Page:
OPINION PIECE - by Bianca Richardson, Senior Policy Manager – Investments and Global Markets and Vincent So, Policy Manager, Investments and Global Markets


In addition to changing operating environments, financial markets have also been subject to volatility and concerns regarding the COVID-19 impact. As your member organisation, one of the key areas where we have been able to assist members is to provide a direct line of communication to a wide range of regulators and key stakeholders. This has allowed member firms to have a collective and unified voice on important issues and to share critical market insights so that policy makers and regulators understand the coalface issues - which enables them to work with us to provide relief, deferments and support where needed. It has been pleasing to see regulators respond to our requests for relief and waiver and confirm that non-time critical projects would be put on hold and priorities refocused in response to COVID-19.

In spite of the disruption, work on important policy issues is continuing. One of our key areas of focus has been the Design and Distribution Obligations (DDO) which is intended to commence in April 2021. As many of you know the new DDO regime which will introduce new obligations on financial product providers to design and develop products which meet the needs of consumers in their intended target market. The DDO regime introduces sweeping changes and new obligations on product issuers and distributors, requiring development of new processes and systems. We have been working with members to develop Target Market Determination templates and create efficiencies through the development of industry wide templates.

Members have been investing significant resources in anticipation of meeting DDO requirements and were extremely concerned about meeting the deadline, particularly with the disruption caused by COVID-19, so we were very pleased with the news late Friday that ASIC will defer the April 2021 commencement period by a further 6 months. The FSC has been engaging with Government, Treasury, ASIC and other key stakeholders to raise member's concerns about the ability to make the requisite system and process changes during the COVID-19 period, so the deferral is welcome.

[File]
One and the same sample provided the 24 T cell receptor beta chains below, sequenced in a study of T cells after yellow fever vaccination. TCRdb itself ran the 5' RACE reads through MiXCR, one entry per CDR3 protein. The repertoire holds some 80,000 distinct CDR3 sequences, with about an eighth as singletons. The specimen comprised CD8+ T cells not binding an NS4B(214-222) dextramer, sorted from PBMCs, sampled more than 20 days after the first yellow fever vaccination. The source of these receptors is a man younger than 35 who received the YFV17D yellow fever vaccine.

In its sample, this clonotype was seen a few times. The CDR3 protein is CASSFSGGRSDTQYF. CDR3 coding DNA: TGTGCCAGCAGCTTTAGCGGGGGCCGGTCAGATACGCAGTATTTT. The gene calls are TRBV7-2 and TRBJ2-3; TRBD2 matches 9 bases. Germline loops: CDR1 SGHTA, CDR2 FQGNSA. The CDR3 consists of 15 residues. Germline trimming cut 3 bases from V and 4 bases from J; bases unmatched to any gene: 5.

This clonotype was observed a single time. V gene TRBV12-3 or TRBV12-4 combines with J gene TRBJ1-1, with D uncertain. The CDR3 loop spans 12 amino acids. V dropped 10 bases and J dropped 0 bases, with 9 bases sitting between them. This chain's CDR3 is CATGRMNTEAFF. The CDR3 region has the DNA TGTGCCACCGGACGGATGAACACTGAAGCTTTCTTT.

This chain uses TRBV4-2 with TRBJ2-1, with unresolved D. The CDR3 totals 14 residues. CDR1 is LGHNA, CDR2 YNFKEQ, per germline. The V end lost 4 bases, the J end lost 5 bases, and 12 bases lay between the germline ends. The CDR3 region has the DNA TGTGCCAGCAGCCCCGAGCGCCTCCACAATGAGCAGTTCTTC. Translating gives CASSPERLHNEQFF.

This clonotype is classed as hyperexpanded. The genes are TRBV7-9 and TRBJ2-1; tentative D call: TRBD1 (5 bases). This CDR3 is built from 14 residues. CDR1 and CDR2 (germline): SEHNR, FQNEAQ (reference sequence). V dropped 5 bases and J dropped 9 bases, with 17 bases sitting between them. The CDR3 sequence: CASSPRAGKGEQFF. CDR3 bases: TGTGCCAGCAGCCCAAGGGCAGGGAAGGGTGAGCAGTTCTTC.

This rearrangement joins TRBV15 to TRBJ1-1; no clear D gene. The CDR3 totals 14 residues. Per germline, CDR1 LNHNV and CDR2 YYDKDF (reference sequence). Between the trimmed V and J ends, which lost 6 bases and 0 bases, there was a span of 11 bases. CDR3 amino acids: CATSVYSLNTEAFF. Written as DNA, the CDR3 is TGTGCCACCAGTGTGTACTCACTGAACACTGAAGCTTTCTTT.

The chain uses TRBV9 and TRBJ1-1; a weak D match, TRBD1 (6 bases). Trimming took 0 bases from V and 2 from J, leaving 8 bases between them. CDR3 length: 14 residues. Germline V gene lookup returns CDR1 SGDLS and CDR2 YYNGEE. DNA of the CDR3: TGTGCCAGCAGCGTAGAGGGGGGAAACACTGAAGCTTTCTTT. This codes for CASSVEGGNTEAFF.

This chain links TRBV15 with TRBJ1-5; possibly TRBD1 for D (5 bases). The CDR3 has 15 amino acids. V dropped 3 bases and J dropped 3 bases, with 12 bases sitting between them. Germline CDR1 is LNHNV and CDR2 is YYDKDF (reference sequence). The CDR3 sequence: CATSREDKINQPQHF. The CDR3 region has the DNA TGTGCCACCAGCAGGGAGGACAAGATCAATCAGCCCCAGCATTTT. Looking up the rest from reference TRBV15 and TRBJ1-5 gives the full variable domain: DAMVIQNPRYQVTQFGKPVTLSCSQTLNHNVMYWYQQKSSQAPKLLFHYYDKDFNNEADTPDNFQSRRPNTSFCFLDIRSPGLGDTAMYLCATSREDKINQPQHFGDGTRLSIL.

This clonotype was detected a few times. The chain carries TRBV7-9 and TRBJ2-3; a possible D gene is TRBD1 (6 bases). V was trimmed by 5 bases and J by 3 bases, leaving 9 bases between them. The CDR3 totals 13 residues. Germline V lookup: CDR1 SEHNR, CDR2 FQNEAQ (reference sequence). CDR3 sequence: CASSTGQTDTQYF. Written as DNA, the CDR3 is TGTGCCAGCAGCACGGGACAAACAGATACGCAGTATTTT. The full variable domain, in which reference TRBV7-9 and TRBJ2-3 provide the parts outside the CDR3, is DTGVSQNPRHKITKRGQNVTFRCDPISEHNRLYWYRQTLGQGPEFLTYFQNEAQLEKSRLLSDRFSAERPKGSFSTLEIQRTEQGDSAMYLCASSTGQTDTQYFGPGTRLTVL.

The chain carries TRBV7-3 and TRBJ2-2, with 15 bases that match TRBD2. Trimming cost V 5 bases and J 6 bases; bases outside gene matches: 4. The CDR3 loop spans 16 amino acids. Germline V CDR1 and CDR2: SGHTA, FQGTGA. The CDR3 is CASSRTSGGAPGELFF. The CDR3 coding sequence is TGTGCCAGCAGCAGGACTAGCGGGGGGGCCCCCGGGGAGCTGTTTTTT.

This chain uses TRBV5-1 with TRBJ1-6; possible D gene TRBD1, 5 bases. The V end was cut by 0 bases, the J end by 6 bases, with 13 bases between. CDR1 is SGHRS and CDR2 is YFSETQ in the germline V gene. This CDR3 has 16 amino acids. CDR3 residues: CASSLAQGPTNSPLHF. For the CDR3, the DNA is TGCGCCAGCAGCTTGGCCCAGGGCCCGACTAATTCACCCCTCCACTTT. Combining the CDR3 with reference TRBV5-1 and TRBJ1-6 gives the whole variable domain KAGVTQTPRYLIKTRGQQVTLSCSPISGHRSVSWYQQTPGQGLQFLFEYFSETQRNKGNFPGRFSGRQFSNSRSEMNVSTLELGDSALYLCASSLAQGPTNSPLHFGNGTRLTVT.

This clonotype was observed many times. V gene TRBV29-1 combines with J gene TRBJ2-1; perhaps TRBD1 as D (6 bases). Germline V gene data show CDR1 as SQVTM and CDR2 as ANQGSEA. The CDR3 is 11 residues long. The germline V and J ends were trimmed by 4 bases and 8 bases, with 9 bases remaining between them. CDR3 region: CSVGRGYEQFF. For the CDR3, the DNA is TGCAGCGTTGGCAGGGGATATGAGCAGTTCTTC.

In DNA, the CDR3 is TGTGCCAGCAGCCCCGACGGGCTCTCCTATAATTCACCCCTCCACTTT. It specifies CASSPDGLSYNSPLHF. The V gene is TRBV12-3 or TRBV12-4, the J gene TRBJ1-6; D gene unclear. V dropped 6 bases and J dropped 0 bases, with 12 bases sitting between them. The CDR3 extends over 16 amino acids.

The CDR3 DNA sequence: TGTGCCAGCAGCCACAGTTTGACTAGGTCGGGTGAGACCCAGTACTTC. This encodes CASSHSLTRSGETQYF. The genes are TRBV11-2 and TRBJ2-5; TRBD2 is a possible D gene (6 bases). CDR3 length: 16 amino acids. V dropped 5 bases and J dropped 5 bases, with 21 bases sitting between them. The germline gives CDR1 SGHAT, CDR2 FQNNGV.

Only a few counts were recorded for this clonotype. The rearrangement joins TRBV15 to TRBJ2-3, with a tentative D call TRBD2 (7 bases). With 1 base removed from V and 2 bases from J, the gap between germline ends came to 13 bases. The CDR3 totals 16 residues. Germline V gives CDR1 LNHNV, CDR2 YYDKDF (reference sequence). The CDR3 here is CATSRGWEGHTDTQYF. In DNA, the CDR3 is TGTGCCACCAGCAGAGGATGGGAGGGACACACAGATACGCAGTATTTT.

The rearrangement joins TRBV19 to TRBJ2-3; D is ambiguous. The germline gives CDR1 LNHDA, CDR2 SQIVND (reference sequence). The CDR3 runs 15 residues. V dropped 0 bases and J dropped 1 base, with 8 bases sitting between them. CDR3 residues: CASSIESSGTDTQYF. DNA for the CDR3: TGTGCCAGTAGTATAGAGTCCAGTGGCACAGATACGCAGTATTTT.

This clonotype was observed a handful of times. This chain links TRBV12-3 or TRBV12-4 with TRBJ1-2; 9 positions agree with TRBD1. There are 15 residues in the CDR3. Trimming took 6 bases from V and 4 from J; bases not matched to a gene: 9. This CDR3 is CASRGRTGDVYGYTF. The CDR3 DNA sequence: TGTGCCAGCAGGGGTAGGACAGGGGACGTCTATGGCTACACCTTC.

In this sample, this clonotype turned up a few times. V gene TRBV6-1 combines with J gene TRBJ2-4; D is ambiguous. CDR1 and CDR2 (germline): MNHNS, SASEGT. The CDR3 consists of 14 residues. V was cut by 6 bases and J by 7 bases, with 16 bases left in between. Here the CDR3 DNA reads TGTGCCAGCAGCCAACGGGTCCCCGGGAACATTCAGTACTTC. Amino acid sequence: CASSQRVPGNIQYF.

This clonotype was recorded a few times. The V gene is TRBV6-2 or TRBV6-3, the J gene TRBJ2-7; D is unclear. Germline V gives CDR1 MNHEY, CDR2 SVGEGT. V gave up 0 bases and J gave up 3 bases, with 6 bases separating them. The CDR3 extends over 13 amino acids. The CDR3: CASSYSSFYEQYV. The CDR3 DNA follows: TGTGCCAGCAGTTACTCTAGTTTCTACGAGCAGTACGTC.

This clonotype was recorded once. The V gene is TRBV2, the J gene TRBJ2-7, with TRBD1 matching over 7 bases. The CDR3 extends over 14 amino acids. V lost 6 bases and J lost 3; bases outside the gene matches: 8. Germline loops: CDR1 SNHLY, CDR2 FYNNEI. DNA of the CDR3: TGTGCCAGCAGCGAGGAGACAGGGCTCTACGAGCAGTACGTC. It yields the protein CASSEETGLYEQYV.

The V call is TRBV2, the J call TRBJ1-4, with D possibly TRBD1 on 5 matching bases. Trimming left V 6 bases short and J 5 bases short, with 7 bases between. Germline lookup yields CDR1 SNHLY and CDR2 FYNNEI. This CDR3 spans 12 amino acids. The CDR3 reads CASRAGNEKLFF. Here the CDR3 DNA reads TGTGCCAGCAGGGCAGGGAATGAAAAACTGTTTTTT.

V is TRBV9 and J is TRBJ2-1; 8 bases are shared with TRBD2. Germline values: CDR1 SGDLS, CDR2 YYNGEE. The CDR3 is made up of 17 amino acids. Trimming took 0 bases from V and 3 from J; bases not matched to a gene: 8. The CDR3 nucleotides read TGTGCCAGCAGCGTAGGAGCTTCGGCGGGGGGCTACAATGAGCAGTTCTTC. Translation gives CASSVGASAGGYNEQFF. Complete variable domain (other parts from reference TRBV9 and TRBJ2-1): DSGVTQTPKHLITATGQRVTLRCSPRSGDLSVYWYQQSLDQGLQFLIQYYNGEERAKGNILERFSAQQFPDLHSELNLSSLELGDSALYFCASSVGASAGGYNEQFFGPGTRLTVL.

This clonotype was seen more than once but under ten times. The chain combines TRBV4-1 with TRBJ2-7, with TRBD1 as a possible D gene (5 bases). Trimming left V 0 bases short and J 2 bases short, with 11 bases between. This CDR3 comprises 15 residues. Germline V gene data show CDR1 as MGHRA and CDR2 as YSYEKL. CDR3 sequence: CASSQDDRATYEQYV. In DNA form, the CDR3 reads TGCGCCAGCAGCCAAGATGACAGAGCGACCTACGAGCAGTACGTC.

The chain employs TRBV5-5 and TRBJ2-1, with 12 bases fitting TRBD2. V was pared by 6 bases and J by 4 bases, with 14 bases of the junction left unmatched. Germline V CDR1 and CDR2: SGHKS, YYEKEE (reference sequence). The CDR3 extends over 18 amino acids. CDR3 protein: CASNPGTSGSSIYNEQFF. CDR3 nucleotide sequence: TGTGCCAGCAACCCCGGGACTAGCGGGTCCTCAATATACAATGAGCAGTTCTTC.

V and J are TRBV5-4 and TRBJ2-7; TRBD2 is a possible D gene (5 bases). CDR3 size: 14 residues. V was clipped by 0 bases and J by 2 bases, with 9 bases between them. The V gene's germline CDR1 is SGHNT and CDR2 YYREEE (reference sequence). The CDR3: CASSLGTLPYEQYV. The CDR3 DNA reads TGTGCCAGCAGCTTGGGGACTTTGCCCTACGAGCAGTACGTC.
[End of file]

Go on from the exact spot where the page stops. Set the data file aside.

The Significant Investor Visa (SIV) is another important focus for us. The SIV offers a four-year pathway to permanent residency for migrants willing to make complying investments totalling $5 million in areas of the Australian economy. The SIV, we believe, has an enhanced role in supporting the national agenda of rebuilding the Australian economy post COVID-19 as it assists in job creation and driving economic growth including in key areas of the economy that can find it difficult to obtain investment capital.

For example, SIV applicants are required to invest a significant portion of their funds into Australian venture capital or growth private equity funds that back-in start-up and small private companies; and also invest in eligible managed fund that invests in emerging companies. Vincent So, Policy Manager for Investments and Global Markets has been leading this work for the FSC, engaging with stakeholders to highlight the benefits and the economic case to retain the current SIV system whilst supporting integrity checks to strengthen the program. Ensuring the right policy settings for the SIV will help drive innovation and the commercialisation of Australian ideas. 


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